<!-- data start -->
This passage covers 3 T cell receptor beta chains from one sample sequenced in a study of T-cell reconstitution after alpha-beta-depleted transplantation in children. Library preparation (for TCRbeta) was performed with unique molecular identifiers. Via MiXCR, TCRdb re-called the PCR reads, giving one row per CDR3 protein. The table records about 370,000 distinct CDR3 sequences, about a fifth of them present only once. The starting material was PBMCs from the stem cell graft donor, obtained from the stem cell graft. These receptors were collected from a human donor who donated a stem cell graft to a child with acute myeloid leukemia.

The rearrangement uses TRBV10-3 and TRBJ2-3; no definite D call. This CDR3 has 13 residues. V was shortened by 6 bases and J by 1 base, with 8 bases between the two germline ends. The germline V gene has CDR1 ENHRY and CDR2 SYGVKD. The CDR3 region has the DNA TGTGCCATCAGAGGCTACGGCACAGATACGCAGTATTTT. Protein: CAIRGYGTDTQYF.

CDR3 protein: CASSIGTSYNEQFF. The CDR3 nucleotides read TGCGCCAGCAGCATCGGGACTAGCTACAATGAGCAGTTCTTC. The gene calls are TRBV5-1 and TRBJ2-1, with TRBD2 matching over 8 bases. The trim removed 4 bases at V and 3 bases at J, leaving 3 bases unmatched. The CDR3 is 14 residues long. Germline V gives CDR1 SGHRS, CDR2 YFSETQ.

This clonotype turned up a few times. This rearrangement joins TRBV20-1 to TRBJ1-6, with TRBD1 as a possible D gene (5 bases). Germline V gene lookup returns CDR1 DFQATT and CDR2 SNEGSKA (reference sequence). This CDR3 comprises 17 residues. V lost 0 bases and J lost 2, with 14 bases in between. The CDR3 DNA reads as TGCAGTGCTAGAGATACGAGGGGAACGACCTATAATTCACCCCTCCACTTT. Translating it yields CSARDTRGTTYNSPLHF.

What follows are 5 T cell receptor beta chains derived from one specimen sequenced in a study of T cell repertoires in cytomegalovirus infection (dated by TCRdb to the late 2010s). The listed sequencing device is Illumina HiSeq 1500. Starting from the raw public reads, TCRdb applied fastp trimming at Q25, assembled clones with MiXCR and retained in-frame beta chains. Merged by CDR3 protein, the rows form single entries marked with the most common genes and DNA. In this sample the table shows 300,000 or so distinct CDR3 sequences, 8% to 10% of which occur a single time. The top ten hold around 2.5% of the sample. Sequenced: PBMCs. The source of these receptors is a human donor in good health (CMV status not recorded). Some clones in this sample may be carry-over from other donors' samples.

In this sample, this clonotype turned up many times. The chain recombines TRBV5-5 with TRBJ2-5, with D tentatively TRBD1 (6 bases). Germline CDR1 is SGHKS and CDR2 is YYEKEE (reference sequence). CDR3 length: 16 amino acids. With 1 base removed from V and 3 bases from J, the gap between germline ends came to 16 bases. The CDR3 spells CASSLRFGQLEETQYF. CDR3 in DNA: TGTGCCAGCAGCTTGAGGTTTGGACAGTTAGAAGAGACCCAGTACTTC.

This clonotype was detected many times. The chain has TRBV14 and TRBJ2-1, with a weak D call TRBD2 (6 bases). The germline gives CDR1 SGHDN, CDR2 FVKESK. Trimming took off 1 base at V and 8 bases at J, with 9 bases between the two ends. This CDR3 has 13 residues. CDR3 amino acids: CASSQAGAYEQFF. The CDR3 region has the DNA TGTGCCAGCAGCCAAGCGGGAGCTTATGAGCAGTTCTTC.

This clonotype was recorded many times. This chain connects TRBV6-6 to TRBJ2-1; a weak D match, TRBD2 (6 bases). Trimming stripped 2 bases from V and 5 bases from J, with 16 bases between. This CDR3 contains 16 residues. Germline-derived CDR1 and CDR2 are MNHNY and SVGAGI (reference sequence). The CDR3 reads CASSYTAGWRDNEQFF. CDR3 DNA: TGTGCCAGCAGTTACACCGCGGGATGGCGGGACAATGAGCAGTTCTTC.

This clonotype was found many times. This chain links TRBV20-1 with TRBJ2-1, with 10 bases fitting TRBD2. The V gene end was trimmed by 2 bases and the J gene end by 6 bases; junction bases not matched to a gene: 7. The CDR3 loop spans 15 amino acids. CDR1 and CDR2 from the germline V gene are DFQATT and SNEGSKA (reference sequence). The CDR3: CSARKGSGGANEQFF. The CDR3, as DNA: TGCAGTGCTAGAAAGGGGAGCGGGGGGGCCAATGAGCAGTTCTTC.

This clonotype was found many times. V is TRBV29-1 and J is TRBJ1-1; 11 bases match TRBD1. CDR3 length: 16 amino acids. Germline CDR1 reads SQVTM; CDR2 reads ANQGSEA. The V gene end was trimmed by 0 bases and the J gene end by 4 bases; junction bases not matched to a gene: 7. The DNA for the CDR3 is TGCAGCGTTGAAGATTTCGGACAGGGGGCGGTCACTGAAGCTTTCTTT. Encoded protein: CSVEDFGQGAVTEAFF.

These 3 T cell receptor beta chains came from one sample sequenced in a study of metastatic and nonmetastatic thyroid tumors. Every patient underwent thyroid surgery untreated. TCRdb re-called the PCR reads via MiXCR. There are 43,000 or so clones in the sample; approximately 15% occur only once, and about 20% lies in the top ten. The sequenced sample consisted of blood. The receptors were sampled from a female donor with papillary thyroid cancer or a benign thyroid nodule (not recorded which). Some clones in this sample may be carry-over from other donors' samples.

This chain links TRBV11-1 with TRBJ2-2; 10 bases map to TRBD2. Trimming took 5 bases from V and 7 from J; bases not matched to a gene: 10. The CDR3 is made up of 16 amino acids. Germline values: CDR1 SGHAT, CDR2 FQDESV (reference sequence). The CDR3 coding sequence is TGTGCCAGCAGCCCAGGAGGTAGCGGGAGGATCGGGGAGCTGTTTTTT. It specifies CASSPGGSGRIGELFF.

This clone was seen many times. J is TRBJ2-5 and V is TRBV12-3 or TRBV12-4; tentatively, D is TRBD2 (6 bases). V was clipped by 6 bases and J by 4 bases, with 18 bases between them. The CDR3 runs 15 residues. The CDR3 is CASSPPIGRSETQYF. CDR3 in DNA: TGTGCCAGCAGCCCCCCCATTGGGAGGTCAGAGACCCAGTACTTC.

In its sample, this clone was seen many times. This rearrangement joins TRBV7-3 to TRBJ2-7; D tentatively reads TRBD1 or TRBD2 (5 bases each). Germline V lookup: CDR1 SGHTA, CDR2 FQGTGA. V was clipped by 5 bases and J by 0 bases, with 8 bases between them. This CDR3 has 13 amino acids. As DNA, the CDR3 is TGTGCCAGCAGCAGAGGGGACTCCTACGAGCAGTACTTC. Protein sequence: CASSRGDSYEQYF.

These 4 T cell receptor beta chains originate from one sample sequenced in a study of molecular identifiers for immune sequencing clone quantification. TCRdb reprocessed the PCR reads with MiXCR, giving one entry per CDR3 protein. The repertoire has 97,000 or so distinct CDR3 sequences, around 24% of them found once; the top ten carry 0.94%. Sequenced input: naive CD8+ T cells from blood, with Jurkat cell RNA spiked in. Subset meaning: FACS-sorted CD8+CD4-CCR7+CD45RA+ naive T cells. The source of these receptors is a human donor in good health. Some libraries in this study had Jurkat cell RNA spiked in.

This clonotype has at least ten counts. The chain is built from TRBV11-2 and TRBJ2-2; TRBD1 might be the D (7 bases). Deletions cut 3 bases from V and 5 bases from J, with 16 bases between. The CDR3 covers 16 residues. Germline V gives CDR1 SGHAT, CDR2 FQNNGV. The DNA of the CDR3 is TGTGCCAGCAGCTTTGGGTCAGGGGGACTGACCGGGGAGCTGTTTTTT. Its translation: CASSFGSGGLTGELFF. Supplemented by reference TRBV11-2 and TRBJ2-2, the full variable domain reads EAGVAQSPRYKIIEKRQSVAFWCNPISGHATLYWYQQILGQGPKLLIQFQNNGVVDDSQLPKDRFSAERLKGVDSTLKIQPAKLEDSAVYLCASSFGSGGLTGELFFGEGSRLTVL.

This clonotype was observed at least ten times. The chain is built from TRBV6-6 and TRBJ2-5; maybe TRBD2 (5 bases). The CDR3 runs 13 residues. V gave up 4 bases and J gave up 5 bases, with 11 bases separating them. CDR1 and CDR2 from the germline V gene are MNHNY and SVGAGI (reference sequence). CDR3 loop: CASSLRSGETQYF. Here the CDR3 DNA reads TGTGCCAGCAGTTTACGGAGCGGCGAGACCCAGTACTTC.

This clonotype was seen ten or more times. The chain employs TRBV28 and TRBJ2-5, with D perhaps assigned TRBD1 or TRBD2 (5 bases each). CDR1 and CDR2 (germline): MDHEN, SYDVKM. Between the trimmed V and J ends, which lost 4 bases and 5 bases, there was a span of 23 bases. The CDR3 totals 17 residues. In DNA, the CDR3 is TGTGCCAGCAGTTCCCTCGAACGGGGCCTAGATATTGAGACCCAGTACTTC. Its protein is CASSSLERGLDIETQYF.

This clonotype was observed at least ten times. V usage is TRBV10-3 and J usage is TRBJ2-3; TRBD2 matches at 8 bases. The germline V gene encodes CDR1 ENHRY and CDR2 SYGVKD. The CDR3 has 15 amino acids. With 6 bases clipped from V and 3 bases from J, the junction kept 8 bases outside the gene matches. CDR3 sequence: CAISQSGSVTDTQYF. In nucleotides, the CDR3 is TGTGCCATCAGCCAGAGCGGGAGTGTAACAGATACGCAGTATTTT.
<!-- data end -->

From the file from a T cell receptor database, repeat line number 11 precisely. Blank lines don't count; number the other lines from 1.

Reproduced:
These 3 T cell receptor beta chains came from one sample sequenced in a study of metastatic and nonmetastatic thyroid tumors. Every patient underwent thyroid surgery untreated. TCRdb re-called the PCR reads via MiXCR. There are 43,000 or so clones in the sample; approximately 15% occur only once, and about 20% lies in the top ten. The sequenced sample consisted of blood. The receptors were sampled from a female donor with papillary thyroid cancer or a benign thyroid nodule (not recorded which). Some clones in this sample may be carry-over from other donors' samples.